phone iconCall us at 1-866-716-2006
skip to Main Content
Addiction Treatment Facility 1-866-716-2006
Pexels Photo 173408 1 1

Talking to Kids About Addiction

Talking to kids about addiction and knowing the appropriate things to say to a child when there is addiction in the home can feel overwhelming and uncomfortable for parents. It is the natural reaction to want to shield and protect our kids from anything that might cause them pain or anguish. But, like most situations in addiction, our natural reactions have a tendency to cause more harm than good.

As my father’s addiction worsened, his behaviours became significantly more erratic and much more difficult for my mother to explain. Addiction is one of the only diseases in which people deny the symptoms for as long as possible while truly believing that they themselves or the sick individual is just about to get things under control.

Our family was no different… 
It started with excuses about dad “working late” when he stopped showing up for dinner, or that “something had come up” when he missed another volleyball match. And when I would find him passed out on the couch for what sometimes felt like days I was told that “dad needed his rest” because he had been working so hard and that I was not to wake him.

But I knew that wasn’t true…
Now I want to stress that my mother walked our family through these times with as much grace and dignity as is humanly possible. But she also did what 100% of parents of young children do when addiction is present in the home…they cover.

Parents tend to rationalize, justify, minimize and downright lie to children about the behaviours of the addicted parent as a means of protection. This, coupled with the denial of addiction as a disease, and the idea that this can be handled quickly and quietly, causes much confusion in children and teaches them that they cannot trust their own intuition. When children are told that “everything is fine” when they can feel, and in many cases see, that things are not fine the message then becomes: this is not ok to talk about. Parents have now consciously or unconsciously asked their children to keep a secret that in many cases manifests as shame, confusion, and/or fear and isolates them from other family members as well as people outside the home.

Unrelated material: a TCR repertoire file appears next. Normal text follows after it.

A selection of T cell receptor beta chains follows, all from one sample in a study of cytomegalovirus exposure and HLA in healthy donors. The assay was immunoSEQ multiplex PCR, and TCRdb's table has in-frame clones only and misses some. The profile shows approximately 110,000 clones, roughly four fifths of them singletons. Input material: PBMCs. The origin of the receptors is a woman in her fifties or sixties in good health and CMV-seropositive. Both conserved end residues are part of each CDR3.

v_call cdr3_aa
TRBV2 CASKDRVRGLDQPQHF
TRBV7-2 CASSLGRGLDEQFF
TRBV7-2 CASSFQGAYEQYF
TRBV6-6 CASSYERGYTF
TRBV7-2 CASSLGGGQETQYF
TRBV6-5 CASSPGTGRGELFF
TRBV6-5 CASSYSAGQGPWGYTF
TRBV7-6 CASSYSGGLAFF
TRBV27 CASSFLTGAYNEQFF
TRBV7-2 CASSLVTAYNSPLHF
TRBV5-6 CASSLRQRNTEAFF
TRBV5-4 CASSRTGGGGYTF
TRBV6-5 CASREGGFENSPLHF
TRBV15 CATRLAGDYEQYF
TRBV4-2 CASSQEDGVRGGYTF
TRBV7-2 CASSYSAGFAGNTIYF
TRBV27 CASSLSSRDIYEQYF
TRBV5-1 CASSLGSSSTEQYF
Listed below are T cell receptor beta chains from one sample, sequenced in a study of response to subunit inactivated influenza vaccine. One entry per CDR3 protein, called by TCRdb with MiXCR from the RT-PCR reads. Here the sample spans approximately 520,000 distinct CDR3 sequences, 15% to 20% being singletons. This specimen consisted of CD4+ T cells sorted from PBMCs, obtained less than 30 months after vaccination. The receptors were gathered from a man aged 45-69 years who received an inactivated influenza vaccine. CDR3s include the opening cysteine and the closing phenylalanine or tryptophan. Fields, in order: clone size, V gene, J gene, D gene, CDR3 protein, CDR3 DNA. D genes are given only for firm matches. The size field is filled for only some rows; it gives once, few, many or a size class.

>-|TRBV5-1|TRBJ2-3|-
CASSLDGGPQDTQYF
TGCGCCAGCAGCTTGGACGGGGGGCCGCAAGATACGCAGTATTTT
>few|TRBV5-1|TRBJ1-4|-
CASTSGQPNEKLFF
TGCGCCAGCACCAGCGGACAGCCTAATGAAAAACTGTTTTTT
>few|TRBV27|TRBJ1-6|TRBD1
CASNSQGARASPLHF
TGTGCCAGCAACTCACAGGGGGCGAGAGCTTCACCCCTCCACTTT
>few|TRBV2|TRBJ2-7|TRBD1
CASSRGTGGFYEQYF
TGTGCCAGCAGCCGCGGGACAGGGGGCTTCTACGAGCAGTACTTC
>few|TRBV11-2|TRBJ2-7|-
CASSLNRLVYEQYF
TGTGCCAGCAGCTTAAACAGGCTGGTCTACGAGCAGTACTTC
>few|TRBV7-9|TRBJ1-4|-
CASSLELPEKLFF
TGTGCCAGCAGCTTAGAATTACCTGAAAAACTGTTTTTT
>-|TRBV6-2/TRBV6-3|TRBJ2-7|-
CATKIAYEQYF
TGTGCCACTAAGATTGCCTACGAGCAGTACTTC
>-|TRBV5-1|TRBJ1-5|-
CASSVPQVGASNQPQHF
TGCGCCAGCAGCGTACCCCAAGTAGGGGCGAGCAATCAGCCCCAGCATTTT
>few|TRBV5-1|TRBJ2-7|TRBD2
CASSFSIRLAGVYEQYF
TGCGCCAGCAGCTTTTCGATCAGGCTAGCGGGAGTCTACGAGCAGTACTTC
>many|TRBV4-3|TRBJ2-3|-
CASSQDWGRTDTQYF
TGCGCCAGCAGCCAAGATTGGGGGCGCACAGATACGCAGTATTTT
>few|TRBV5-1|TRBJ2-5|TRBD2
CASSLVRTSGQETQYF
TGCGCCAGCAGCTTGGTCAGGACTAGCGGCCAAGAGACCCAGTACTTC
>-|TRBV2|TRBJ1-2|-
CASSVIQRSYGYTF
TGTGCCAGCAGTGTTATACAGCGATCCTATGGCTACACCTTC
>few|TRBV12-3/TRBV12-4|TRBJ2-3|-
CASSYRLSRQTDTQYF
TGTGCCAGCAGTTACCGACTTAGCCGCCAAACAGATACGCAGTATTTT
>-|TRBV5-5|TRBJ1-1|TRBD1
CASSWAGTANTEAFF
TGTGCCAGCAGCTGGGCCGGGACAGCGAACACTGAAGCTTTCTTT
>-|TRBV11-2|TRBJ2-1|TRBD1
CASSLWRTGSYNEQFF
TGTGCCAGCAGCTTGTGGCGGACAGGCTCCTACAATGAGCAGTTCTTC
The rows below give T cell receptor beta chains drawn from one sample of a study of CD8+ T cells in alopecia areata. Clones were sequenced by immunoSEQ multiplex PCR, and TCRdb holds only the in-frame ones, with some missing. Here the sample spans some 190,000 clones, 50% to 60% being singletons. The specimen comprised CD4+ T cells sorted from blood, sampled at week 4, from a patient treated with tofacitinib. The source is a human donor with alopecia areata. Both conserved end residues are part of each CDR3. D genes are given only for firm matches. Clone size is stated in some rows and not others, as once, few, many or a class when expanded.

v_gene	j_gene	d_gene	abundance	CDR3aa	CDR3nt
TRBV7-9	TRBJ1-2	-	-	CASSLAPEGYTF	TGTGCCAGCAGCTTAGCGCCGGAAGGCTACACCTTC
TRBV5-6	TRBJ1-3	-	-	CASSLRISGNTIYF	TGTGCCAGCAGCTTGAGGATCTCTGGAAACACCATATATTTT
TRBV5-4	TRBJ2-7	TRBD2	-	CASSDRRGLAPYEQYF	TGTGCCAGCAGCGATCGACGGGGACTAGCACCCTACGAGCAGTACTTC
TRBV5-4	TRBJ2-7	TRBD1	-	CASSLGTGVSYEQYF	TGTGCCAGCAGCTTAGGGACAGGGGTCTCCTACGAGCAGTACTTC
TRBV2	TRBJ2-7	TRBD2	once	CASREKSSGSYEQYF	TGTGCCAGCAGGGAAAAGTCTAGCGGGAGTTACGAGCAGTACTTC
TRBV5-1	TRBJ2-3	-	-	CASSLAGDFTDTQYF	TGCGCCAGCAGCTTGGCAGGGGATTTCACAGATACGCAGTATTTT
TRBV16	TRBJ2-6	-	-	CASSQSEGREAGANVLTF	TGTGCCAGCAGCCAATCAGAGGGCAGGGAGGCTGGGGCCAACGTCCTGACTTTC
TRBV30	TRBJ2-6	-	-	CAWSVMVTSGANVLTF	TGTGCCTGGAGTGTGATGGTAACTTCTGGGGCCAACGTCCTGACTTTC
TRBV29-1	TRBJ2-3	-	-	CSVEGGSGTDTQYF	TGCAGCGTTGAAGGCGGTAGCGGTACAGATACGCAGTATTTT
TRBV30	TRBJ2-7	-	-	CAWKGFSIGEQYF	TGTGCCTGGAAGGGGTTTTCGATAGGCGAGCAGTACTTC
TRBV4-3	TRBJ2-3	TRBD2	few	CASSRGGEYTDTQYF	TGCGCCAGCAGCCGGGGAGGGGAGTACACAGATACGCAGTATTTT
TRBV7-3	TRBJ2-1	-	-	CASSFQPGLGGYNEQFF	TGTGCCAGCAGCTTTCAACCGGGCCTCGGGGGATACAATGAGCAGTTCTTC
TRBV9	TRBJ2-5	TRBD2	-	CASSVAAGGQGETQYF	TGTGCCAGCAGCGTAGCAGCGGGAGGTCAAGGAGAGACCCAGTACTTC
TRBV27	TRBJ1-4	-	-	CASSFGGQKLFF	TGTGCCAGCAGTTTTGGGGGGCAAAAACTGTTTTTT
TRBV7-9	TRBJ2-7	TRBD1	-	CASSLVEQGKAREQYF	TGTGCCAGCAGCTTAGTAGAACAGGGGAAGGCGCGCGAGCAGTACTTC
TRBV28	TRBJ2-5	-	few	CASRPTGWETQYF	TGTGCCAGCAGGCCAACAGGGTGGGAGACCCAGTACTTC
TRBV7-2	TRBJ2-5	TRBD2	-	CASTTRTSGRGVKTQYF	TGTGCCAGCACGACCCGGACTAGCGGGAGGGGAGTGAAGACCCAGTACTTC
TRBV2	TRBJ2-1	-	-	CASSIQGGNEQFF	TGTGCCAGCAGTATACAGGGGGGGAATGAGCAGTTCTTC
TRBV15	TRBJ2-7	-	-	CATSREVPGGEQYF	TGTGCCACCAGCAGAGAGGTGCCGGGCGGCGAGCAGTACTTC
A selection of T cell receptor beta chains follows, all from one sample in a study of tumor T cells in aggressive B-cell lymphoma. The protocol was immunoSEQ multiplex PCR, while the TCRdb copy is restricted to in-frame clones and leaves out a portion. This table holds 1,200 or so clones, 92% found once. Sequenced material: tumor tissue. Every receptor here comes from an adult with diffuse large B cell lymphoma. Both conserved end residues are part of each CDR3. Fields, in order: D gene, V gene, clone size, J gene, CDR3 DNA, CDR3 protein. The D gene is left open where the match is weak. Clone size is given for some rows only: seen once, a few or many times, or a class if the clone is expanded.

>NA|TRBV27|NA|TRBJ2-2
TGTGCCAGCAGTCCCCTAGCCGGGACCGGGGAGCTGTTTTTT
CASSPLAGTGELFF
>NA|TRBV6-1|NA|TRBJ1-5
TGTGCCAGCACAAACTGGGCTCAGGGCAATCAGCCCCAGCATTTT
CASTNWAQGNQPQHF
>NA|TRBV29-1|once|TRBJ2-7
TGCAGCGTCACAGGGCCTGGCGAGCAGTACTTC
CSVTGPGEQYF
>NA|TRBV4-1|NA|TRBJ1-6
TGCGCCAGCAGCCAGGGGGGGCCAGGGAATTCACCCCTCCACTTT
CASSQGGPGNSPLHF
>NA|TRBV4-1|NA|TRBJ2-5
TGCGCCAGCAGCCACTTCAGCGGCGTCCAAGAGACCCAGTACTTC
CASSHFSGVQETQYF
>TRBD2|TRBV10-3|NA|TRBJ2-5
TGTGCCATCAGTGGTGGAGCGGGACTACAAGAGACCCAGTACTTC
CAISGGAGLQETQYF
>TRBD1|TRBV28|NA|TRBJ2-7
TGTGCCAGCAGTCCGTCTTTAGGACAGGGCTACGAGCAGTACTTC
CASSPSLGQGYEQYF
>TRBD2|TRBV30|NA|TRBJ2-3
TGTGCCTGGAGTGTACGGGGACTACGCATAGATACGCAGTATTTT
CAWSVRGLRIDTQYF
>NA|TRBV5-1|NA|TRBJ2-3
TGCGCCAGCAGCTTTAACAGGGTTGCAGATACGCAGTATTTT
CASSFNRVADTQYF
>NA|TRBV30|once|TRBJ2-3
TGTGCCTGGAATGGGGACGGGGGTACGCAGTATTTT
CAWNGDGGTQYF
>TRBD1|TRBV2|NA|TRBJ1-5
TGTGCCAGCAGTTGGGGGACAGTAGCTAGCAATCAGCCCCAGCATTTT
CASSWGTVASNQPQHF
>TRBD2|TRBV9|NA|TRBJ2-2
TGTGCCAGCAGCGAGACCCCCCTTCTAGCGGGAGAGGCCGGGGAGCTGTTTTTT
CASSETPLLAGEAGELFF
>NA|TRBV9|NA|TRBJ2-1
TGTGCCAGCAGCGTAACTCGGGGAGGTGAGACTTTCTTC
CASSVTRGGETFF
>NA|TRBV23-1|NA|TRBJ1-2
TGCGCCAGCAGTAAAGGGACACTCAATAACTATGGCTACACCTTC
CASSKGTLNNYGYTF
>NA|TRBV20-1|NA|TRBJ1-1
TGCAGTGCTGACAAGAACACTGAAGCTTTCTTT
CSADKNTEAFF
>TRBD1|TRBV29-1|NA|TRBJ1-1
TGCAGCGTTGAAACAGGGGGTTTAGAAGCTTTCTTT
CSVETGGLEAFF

While honesty can feel extremely scary for parents, the alternative can have a lasting impact on a child’s emotional health and development. Below I have outlined four suggestions for talking to your kids openly about addiction:

  1. Be Honest.

    Children are naturally very intuitive and they know a lot more about what is going on in the home then we tend to give them credit for. Honesty, on an age appropriate level, establishes trust and can be used as an opportunity to educate your children about drugs and alcohol.

  2. The Three C’s.

    When talking to your kids about addiction make sure to enforce that they didn’t CAUSE it, they can’t CURE it, and they can’t CONTROL it. Children will often internalize a parent’s behaviour as being their fault and even change their own behaviour in an attempt to fix things. What’s important here is making sure the child understands that he or she could not have done anything differently to change the outcome of the situation.

  3. Break the Do Not Talk Rule.

     In families of addiction we often find that kids are encourage not to talk about what’s going on in the home. This is a huge secret to ask a child to keep and can often result in physical symptoms such as stomach aches. We want to encourage them to talk about their experiences and feelings both comfortable and uncomfortable. It will be important to emphasize to your children that they will not be in trouble for anything that they say and that they are not going to be hurting your feelings.

  4. Identify Safe People.

    Explore with your children who the safe people are in their lives. This might be a parent, grandparent, teacher, or counsellor. Basically, this is any person that the child feels comfortable speaking with. Note to parents: don’t take it personally if you are not the safe person. The important part at this point is that the child feels safe to openly share their feelings and ask questions.

    As a Registered Social Worker, Interventionist, and founder of True North Interventions, Sonja Maibach works with individuals and families suffering from addiction through one on one counselling, family care, and invitational intervention. When addiction is present in the family, loved ones find themselves feeling afraid, alone and unsure of their decisions. Sonja provides services designed to provide peace of mind by creating a partnership that allows you to feel confident in the decisions being made about the health and wellness of you and your family. 

We Support Inclusion
Heart Logo
We are accredited by the following organizations
Island Health Logo
UBC Medicine Logo
Back To Top